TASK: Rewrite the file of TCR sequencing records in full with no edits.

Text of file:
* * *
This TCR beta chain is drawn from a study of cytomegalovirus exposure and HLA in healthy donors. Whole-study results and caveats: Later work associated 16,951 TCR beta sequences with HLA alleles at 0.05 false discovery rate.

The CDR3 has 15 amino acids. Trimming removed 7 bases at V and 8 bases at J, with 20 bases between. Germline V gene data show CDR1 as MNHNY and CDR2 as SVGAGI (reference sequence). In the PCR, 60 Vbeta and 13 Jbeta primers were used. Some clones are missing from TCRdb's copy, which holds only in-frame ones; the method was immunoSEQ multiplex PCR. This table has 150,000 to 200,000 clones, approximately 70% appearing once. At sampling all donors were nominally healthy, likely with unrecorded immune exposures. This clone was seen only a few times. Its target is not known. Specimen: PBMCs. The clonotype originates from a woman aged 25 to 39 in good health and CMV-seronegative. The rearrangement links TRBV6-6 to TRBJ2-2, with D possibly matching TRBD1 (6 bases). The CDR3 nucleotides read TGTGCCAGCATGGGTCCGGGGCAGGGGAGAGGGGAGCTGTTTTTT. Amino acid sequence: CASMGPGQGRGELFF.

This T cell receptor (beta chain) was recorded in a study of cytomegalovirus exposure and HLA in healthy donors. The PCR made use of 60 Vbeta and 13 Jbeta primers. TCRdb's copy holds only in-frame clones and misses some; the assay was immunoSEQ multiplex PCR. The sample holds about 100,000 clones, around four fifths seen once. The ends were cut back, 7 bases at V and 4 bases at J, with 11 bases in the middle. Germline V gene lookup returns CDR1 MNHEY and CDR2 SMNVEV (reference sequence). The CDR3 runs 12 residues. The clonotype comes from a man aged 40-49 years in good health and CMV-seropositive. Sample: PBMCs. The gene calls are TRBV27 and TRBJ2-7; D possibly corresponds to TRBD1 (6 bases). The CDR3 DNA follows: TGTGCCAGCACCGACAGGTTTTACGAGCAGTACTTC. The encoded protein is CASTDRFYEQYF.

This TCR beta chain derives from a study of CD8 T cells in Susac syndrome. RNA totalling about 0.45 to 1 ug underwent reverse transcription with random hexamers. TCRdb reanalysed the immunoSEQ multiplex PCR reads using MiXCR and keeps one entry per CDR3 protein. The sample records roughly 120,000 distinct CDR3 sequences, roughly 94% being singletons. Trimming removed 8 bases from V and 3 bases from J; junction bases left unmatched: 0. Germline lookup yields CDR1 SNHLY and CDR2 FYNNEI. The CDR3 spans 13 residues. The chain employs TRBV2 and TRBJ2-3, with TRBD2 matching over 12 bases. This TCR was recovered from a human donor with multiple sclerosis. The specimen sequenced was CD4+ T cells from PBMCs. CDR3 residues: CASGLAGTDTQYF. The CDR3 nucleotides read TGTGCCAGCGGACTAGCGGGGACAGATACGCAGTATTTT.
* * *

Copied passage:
This TCR beta chain is drawn from a study of cytomegalovirus exposure and HLA in healthy donors. Whole-study results and caveats: Later work associated 16,951 TCR beta sequences with HLA alleles at 0.05 false discovery rate.

The CDR3 has 15 amino acids. Trimming removed 7 bases at V and 8 bases at J, with 20 bases between. Germline V gene data show CDR1 as MNHNY and CDR2 as SVGAGI (reference sequence). In the PCR, 60 Vbeta and 13 Jbeta primers were used. Some clones are missing from TCRdb's copy, which holds only in-frame ones; the method was immunoSEQ multiplex PCR. This table has 150,000 to 200,000 clones, approximately 70% appearing once. At sampling all donors were nominally healthy, likely with unrecorded immune exposures. This clone was seen only a few times. Its target is not known. Specimen: PBMCs. The clonotype originates from a woman aged 25 to 39 in good health and CMV-seronegative. The rearrangement links TRBV6-6 to TRBJ2-2, with D possibly matching TRBD1 (6 bases). The CDR3 nucleotides read TGTGCCAGCATGGGTCCGGGGCAGGGGAGAGGGGAGCTGTTTTTT. Amino acid sequence: CASMGPGQGRGELFF.

This T cell receptor (beta chain) was recorded in a study of cytomegalovirus exposure and HLA in healthy donors. The PCR made use of 60 Vbeta and 13 Jbeta primers. TCRdb's copy holds only in-frame clones and misses some; the assay was immunoSEQ multiplex PCR. The sample holds about 100,000 clones, around four fifths seen once. The ends were cut back, 7 bases at V and 4 bases at J, with 11 bases in the middle. Germline V gene lookup returns CDR1 MNHEY and CDR2 SMNVEV (reference sequence). The CDR3 runs 12 residues. The clonotype comes from a man aged 40-49 years in good health and CMV-seropositive. Sample: PBMCs. The gene calls are TRBV27 and TRBJ2-7; D possibly corresponds to TRBD1 (6 bases). The CDR3 DNA follows: TGTGCCAGCACCGACAGGTTTTACGAGCAGTACTTC. The encoded protein is CASTDRFYEQYF.

This TCR beta chain derives from a study of CD8 T cells in Susac syndrome. RNA totalling about 0.45 to 1 ug underwent reverse transcription with random hexamers. TCRdb reanalysed the immunoSEQ multiplex PCR reads using MiXCR and keeps one entry per CDR3 protein. The sample records roughly 120,000 distinct CDR3 sequences, roughly 94% being singletons. Trimming removed 8 bases from V and 3 bases from J; junction bases left unmatched: 0. Germline lookup yields CDR1 SNHLY and CDR2 FYNNEI. The CDR3 spans 13 residues. The chain employs TRBV2 and TRBJ2-3, with TRBD2 matching over 12 bases. This TCR was recovered from a human donor with multiple sclerosis. The specimen sequenced was CD4+ T cells from PBMCs. CDR3 residues: CASGLAGTDTQYF. The CDR3 nucleotides read TGTGCCAGCGGACTAGCGGGGACAGATACGCAGTATTTT.